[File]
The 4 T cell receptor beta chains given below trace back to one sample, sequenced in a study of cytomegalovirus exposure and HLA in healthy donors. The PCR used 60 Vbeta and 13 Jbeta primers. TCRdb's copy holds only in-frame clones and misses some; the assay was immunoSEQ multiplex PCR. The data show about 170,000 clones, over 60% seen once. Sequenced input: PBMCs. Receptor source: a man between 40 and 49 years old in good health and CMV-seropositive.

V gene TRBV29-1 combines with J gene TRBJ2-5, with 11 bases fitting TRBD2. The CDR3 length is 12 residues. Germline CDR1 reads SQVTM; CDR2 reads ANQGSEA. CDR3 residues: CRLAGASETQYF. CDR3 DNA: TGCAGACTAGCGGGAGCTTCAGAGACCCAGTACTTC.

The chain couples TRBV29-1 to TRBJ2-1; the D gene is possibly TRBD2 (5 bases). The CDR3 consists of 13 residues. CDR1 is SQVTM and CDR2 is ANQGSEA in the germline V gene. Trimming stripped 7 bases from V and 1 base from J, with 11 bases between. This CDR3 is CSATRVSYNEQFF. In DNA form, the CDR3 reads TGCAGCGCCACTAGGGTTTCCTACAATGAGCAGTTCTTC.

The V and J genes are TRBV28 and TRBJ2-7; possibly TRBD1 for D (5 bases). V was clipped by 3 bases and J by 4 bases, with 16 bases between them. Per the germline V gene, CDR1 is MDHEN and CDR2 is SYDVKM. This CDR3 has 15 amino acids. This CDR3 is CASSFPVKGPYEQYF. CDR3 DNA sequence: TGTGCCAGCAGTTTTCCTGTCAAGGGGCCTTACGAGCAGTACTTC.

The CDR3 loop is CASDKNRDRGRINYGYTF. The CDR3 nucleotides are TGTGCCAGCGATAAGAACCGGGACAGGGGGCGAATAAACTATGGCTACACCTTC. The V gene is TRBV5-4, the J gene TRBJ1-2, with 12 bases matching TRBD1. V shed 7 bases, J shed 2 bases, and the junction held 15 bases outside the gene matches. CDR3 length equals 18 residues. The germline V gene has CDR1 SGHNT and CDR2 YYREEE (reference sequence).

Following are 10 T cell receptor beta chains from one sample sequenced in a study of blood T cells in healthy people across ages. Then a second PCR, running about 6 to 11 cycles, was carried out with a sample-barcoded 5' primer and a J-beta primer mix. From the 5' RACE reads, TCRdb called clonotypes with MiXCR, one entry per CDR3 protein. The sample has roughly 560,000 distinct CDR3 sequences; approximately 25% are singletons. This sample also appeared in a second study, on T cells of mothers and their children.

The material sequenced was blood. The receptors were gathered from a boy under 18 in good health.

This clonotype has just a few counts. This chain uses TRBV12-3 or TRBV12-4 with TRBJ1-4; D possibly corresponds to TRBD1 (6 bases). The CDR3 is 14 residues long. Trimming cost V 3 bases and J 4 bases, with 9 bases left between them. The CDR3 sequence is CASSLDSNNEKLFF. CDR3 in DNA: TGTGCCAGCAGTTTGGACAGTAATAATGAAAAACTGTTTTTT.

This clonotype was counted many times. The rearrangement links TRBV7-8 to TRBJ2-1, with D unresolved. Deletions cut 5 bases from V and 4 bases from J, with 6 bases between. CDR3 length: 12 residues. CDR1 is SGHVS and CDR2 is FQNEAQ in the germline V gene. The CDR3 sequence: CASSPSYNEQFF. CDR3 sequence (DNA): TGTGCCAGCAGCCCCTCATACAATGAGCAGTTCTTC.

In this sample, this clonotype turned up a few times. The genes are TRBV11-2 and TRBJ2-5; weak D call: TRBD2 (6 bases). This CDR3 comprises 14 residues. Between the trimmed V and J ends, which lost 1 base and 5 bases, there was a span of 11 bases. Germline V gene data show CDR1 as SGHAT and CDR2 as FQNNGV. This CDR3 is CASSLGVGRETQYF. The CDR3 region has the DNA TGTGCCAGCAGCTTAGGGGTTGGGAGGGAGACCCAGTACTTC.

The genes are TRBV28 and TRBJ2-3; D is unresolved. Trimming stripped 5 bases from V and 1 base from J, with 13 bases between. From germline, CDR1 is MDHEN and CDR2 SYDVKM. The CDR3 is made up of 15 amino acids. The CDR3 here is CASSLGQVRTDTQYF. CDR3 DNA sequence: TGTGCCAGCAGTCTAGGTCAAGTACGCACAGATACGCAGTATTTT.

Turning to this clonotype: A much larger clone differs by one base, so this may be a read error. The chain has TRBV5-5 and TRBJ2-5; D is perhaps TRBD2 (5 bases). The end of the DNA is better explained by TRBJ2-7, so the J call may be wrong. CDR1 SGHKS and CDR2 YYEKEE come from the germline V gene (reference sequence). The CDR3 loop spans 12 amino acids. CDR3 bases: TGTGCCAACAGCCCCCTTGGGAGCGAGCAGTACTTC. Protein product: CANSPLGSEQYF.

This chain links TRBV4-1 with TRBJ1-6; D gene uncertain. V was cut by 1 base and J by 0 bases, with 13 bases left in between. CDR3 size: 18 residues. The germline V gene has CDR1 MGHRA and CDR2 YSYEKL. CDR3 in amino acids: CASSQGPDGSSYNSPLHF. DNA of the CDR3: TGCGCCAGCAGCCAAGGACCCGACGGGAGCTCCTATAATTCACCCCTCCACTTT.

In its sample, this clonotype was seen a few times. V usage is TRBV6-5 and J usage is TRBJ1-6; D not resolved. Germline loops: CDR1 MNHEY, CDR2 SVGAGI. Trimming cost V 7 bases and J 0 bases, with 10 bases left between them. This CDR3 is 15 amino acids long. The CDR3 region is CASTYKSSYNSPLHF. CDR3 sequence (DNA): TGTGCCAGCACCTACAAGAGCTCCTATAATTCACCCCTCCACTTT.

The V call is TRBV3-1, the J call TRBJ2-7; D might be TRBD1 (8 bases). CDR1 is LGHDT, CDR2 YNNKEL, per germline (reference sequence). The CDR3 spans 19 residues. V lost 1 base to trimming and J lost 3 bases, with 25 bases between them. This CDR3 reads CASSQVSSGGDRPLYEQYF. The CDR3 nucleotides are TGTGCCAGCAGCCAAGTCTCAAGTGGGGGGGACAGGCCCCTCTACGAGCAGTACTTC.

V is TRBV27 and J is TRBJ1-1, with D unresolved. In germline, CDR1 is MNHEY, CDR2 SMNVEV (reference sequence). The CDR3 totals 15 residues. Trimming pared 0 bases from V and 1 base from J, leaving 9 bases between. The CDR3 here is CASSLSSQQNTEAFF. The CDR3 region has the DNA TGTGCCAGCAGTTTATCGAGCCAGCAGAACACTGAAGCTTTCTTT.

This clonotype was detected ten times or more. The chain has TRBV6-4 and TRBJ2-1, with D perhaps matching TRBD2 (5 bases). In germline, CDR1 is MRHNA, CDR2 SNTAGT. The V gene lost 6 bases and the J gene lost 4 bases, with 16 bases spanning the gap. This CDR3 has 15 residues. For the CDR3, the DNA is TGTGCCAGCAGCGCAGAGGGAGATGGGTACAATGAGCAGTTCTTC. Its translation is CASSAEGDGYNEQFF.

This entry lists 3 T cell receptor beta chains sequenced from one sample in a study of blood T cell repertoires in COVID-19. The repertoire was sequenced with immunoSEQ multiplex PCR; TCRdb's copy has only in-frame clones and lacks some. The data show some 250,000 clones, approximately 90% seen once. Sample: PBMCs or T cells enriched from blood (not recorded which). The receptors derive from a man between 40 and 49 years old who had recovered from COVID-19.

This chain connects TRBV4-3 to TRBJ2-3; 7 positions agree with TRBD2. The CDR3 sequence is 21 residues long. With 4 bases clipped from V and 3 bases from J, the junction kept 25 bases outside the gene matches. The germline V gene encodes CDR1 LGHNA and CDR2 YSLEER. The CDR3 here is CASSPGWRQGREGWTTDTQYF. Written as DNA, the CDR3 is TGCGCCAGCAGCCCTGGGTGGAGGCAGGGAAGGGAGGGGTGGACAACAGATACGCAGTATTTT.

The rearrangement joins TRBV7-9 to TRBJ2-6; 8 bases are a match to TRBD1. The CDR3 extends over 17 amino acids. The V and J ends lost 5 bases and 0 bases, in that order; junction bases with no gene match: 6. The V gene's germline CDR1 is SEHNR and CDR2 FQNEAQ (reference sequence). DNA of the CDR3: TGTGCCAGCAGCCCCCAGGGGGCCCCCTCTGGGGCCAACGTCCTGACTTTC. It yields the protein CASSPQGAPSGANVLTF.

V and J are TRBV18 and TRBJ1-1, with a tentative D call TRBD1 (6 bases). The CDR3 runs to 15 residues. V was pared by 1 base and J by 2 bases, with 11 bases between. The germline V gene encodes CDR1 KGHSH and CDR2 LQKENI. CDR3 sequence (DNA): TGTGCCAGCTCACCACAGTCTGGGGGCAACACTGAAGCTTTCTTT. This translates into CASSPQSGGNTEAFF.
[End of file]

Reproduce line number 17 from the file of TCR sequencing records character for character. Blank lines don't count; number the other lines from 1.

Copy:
This clonotype was detected ten times or more. The chain has TRBV6-4 and TRBJ2-1, with D perhaps matching TRBD2 (5 bases). In germline, CDR1 is MRHNA, CDR2 SNTAGT. The V gene lost 6 bases and the J gene lost 4 bases, with 16 bases spanning the gap. This CDR3 has 15 residues. For the CDR3, the DNA is TGTGCCAGCAGCGCAGAGGGAGATGGGTACAATGAGCAGTTCTTC. Its translation is CASSAEGDGYNEQFF.